Larger numbers of people crammed into single family homes (the economic pressure defines this) distort planned densities as an average family is calculated to be between 2-3 individuals. Repeat this often enough in any area or street and you essentially have multi-family housing (high density) by default. If citizens think this is OK, then we can just eliminate the distinction between single family and multi-family areas allow as many homes as possible become mini apartment buildings. Logically then, as these homes deteriorate, pressure will mount to replace them with small, 4-6-8-10 (pick which) unit apartment buildings since zoning is a thing of the past. Check with the folks over in the York neighborhood where they have already had to fight off this phenomenon.

As more homes on a street become illegal rooming house rentals, property values will begin to plummet. Then more people, who have the means to do so, will move out for greener territory (the county) leaving those of modest means to watch their home values go down in spite of a life-time of hard work to maintain their investments.

And so it goes...tiddly pom.

Larry Horowitz said...

Hey Dick,

That’s really nice of you to use Piglet’s "Tiddly Pom" song to segue to my favorite topic… preservation of the Hundred Acre Wood. But I won’t go there on your blog. (Please let everyone know I didn’t pay you to do that!)

Thanks for defining the problem of rooming houses in terms of over-densification and circumvention of the city’s zoning laws. It appears that the failure to enforce the city’s existing anti-rooming house ordinance is the slippery slope that ultimately leads to the city’s failure to preserve the vitality and character of Bellingham's existing single family neighborhoods, a key requirement of the GMA.

Based on Louise Bjornson’s passion for protecting our existing neighborhoods, I’m surprised she hasn’t championed your cause. In an infill resolution she proposed back in January, she states:

“The city shall continue to recognize the importance of Single Family Neighborhoods and the continuing importance they play in Bellingham livability, quality of life, stability, and predictability of neighborhoods. The City shall minimize any action which impinges on the integrity of Single Family Neighborhoods and mitigate all impacts.”

For more info, visit my article at:

As you know, state legislators modified the GMA in 1995 when they realized that the original comprehensive plan requirements did not adequately protect single-family residential neighborhoods, but instead increased pressure to rezone these neighborhoods to allow development of apartment buildings and commercial uses.

State Senate Bill (SSB) 5567, effective July 1995, was supposed to protect and preserve the vitality and character of our established residential neighborhood once and for all. Perhaps our local officials should take a look at SSB 5567, which is available online at:

Dick, thanks for the great info and good luck with your efforts.


zonemaven said...

To all concerned: I, the Zonemaven, am not on the take, from Larry or anyone else! :-)

I keep hearing all those good things from Louise and others on the council. I heard the neighborhood character blah-blah-blah from Dan Pike last year when he was a candidate. Read my recent letter to the mayor which I posted on 6 September ( For the record, I have not had a response as of today, except a note from Linda Stewart that he had received it. Well OK, that is a least the USPS did its job.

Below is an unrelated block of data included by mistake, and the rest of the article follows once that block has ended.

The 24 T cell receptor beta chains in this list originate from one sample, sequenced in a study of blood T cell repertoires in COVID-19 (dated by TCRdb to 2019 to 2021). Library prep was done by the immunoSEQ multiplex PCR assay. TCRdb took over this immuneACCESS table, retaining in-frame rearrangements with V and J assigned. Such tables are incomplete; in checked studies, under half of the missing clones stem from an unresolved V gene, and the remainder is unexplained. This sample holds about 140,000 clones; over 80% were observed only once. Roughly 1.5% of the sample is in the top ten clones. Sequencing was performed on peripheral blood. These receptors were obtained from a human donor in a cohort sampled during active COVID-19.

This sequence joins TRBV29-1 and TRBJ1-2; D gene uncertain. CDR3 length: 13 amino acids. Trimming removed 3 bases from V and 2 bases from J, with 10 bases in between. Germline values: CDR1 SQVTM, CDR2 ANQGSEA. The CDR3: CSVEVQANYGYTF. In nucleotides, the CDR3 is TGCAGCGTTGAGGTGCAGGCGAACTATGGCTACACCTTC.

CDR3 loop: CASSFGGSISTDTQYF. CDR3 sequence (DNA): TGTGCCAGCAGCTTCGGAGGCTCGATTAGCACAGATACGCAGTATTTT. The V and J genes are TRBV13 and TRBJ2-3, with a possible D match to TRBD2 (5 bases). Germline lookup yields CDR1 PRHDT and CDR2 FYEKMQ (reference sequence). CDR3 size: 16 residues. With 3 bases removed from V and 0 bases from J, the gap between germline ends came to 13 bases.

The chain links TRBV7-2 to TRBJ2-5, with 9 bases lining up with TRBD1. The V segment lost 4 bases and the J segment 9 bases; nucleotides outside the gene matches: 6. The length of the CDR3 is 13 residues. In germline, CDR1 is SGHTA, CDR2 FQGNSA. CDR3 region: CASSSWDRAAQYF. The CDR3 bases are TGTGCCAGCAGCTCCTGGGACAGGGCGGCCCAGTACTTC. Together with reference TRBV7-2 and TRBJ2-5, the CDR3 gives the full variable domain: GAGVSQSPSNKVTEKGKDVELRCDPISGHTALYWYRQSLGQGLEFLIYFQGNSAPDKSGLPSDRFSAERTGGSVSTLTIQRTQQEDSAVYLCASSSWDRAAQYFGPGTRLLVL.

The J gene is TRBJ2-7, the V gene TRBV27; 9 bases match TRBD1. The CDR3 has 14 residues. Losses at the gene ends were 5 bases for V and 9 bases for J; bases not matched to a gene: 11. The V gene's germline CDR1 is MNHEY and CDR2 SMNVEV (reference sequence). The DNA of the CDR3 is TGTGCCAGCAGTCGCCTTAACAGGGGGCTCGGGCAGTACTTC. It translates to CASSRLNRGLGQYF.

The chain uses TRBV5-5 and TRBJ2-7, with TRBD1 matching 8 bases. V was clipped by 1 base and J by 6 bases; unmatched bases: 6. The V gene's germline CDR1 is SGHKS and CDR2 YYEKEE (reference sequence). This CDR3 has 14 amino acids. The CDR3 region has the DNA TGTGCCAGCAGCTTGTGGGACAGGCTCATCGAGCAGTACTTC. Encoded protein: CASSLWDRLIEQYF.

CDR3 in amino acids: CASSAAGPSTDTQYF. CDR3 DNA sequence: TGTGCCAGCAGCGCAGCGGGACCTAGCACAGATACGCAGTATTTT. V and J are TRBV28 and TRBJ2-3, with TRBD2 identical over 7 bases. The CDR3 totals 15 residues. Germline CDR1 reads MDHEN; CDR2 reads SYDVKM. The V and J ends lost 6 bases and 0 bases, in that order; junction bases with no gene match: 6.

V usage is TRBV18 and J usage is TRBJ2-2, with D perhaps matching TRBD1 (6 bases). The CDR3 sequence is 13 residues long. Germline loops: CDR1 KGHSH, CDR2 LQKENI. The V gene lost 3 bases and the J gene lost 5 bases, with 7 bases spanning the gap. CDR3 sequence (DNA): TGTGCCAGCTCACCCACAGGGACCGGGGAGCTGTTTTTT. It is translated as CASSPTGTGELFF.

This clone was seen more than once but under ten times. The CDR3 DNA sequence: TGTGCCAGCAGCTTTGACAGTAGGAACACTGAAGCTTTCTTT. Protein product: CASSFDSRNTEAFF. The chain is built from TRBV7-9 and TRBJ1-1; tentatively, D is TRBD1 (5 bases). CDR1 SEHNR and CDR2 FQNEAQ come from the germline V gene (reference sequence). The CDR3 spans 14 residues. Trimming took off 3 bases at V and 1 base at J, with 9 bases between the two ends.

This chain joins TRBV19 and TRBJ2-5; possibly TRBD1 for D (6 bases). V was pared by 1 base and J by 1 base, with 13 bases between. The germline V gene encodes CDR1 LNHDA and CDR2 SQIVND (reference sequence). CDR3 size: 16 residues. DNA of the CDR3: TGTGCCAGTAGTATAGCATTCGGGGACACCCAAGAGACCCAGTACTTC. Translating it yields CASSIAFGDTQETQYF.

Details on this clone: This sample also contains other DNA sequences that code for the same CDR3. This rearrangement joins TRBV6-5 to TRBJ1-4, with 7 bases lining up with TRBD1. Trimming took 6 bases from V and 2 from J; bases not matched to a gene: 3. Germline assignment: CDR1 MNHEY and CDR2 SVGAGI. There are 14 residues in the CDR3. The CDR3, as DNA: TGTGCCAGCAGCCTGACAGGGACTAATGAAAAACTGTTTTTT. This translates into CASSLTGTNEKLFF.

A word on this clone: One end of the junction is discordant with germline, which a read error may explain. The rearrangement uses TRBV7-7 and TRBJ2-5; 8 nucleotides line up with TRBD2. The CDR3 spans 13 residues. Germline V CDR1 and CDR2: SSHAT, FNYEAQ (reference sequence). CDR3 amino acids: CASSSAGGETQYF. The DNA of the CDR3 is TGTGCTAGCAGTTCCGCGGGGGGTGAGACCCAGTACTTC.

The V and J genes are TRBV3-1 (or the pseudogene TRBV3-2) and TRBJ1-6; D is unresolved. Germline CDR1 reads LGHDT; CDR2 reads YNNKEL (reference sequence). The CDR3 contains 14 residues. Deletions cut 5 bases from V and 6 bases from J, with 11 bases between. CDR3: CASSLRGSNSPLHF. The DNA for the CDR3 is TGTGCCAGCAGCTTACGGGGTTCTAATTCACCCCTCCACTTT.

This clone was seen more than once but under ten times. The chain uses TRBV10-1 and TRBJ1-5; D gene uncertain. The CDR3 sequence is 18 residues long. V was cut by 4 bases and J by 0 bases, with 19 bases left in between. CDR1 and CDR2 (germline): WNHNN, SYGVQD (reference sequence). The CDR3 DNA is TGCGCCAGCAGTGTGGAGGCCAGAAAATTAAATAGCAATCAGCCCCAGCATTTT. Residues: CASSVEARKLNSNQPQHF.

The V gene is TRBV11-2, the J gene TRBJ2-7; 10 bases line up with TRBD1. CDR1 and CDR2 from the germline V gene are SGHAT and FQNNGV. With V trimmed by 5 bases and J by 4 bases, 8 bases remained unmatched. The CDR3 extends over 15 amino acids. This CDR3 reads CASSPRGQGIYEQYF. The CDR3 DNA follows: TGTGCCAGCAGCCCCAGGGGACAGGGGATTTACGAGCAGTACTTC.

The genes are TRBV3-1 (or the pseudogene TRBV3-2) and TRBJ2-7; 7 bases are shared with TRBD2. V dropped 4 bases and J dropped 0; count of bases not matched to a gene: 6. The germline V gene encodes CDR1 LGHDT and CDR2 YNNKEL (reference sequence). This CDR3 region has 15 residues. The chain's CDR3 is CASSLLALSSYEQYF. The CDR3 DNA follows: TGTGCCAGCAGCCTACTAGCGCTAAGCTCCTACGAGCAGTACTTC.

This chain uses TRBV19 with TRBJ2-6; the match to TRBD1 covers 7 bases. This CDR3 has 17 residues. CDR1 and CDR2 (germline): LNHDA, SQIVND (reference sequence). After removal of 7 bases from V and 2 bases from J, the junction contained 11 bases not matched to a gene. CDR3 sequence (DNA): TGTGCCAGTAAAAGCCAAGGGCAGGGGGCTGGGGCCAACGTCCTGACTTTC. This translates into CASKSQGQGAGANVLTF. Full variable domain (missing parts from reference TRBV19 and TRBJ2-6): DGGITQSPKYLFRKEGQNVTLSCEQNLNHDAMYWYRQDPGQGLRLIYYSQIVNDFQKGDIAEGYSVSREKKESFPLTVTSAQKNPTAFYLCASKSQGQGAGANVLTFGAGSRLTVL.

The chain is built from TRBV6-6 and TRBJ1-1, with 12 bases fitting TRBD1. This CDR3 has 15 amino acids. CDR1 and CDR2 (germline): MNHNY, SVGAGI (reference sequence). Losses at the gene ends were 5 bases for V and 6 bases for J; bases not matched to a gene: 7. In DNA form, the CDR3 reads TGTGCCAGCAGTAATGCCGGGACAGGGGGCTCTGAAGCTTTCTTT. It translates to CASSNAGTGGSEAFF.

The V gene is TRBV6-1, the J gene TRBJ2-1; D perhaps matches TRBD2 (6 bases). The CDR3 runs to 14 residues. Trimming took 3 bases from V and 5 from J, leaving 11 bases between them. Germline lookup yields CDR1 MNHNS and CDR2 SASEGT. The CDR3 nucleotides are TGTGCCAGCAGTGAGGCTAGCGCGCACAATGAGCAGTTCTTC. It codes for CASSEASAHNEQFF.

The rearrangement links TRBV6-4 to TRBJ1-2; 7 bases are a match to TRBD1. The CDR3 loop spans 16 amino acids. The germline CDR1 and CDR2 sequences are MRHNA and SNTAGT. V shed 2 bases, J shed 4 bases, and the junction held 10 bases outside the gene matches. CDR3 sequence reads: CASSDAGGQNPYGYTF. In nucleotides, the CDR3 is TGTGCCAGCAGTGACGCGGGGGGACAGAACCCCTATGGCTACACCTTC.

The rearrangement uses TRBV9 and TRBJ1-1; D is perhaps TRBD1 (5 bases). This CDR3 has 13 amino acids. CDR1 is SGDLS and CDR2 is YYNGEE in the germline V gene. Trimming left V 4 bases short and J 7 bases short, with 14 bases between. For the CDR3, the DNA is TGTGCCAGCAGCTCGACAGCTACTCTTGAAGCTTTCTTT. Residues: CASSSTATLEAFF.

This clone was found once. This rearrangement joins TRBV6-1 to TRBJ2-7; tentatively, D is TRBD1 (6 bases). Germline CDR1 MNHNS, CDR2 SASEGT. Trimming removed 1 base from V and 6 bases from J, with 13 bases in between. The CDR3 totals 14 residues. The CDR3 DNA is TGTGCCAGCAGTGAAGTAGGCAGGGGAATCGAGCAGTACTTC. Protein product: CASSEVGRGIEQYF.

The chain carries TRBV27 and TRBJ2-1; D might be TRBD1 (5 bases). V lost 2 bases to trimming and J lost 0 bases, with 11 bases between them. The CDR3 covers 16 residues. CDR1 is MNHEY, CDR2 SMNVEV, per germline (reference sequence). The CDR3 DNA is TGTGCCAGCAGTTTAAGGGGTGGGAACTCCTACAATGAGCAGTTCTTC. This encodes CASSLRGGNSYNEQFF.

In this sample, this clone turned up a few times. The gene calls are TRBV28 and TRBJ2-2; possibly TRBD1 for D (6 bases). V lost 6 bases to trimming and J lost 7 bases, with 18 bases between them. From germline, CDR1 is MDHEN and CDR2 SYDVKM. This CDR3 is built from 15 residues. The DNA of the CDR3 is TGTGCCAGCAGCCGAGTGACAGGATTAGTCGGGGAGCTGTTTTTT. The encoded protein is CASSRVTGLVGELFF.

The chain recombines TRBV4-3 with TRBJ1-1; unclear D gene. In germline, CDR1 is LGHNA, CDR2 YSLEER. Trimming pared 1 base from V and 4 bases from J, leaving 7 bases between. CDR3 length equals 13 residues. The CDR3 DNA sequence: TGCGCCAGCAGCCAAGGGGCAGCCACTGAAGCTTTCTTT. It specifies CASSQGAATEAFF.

You may notice that I have been commenting on each of the 6 legs of the single family zoning stool that was proposed by Jack Weiss in early August. These notions are being studied by Mark Gardener, one of the city's policy analysts. Unfortunately, Mark is also in charge of policy analysis of several other major projects so it remains to be seen when we might see any progress on the stool.

I would not bet my life on the council's immediate action on this, SB 5567 notwithstanding. One might remember the words of John Watts at the abortive Cruise Terminal meeting on landlord licensing in 2004 when he cried out, "We have heard you tonight!" You bet. They (the council) heard the landlords and that is the last we heard from John, since reincarnated as the blogging hamster, or the rest of them on the subject until this year when Jack Weiss brought it up.

Note: You can read all of John Watts' statement from that evening at the terminal at and judge for yourself the reactivity of our elected leaders.

Larry Horowitz said...


Have you spoken with John Watts regarding the action plan he envisioned to solve the "annoying problems" that result from poorly managed rental properties?

If so, did he explain why there was never a follow up meeting in the first quarter of 2005 to design and implement an action plan?

If you haven't spoken with John, I suggest you do. He seems to have some free time. Perhaps he'd be willing to get involved and help get these problems resolved for good.

As you know, Council's failure to live up to its commitment to address these problems is not an isolated incident.

In Nov 2004, John Watts signed Council Resolution 2004-36 as Council President. This resolution adopted a schedule to complete the update of the city's Comprehensive Plan and Development Regulations as required by the GMA. At the time, the city was already seriously delinquent.

Resolution 2004-36 "resolved" that the city would update and adopt a Critical Areas Ordinance (CAO) and Shoreline Master Program (SMP) BY JULY 1, 2005. Yes, 2005!

In fact, the CAO did not become effective until December 2005 - more than 6 months beyond the deadline.

Worse, the SMP has still not been adopted - more than 3 years beyond the time the city resolved to 'get her done.

It's an age-old question: How do the governed hold their elected governors accountable?

When you figure it out, please let me know.